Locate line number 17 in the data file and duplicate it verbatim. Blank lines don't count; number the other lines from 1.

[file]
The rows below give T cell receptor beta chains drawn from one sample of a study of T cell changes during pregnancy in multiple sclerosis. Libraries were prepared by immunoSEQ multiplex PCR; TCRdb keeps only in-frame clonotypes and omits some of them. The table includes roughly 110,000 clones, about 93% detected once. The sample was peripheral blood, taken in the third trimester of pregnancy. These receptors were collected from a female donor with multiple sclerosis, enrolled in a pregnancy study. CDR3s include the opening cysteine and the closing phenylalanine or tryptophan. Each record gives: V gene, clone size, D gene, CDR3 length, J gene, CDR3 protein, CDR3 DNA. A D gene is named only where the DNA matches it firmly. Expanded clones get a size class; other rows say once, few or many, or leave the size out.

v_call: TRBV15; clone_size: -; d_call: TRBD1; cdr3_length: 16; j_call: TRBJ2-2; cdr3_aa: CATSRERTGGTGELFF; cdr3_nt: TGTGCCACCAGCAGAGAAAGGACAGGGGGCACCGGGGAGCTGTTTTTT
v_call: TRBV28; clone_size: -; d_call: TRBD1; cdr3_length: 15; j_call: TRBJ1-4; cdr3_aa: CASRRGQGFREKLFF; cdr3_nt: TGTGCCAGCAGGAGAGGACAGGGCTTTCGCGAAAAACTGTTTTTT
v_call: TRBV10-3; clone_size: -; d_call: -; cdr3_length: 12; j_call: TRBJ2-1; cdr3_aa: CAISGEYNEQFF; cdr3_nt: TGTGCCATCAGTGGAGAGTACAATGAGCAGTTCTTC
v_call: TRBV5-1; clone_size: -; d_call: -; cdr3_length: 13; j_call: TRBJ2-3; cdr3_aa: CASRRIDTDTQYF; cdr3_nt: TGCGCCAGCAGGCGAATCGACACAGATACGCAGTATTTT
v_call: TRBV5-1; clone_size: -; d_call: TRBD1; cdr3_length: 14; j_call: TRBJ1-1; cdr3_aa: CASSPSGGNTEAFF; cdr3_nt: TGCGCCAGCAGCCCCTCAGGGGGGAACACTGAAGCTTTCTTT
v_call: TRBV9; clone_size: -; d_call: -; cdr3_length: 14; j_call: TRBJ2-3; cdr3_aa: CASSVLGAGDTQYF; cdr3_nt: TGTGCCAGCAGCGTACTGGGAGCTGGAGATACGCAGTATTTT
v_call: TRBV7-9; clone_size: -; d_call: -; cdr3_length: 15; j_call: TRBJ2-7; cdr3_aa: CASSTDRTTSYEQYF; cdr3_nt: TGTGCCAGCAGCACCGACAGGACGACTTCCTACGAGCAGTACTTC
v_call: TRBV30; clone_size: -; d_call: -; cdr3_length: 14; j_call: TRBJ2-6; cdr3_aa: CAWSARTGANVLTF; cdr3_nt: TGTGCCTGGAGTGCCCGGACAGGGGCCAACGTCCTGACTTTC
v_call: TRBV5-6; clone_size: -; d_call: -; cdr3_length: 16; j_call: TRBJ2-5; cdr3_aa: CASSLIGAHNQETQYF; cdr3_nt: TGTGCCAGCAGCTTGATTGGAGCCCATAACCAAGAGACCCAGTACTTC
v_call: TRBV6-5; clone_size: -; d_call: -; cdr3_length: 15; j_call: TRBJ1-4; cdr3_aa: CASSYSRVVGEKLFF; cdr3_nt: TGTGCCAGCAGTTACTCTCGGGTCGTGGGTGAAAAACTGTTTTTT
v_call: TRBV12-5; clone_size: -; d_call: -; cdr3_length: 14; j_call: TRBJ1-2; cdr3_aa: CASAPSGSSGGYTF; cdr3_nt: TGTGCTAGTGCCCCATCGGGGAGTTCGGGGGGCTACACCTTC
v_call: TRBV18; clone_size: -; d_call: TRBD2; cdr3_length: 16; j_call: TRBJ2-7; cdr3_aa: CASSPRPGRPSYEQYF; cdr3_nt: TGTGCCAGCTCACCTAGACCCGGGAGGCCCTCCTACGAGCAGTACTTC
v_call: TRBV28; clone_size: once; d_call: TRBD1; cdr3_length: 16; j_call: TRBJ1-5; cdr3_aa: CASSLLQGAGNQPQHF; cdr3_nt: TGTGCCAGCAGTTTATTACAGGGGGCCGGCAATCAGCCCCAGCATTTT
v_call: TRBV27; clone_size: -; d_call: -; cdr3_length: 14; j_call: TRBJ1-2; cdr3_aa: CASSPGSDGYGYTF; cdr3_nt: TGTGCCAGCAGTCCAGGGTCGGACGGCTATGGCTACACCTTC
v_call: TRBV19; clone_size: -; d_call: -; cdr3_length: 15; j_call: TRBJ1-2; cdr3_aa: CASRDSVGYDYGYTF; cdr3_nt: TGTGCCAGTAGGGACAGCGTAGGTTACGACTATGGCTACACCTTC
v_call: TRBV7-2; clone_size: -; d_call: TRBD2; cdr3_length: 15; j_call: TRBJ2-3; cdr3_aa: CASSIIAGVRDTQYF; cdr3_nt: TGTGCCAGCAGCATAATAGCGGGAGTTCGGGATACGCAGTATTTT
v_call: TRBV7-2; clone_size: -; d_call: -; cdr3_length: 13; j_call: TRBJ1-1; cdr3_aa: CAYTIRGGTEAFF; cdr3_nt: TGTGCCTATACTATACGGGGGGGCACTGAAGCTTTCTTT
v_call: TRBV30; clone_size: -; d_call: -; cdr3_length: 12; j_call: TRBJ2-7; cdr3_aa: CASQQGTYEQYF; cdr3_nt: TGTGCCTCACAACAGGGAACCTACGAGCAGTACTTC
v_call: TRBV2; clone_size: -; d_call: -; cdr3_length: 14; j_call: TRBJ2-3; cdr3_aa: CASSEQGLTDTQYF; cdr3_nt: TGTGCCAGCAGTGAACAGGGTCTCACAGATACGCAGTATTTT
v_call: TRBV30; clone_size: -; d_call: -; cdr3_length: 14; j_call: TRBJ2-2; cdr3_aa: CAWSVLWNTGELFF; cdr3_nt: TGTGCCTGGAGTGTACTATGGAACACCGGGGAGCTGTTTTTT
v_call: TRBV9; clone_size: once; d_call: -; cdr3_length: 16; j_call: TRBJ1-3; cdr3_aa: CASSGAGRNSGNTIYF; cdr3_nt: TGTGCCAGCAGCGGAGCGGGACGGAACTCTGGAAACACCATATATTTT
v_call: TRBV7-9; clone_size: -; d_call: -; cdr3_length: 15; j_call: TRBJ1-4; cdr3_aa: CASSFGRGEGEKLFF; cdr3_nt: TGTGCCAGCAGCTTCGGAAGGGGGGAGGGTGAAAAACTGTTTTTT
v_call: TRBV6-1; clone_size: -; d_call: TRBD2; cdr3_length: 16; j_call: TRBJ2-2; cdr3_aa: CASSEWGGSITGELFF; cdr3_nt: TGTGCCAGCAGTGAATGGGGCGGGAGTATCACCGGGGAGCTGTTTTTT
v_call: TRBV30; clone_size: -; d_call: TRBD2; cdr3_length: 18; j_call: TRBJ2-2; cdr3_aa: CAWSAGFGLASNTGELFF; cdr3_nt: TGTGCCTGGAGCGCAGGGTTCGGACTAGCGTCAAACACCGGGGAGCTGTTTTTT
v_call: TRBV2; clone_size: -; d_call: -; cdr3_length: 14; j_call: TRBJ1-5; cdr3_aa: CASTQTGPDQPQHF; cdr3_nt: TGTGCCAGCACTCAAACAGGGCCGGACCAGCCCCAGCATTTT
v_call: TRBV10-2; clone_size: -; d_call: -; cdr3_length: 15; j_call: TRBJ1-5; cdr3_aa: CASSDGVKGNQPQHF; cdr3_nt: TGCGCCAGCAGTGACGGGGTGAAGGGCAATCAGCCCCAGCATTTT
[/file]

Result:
v_call: TRBV7-2; clone_size: -; d_call: TRBD2; cdr3_length: 15; j_call: TRBJ2-3; cdr3_aa: CASSIIAGVRDTQYF; cdr3_nt: TGTGCCAGCAGCATAATAGCGGGAGTTCGGGATACGCAGTATTTT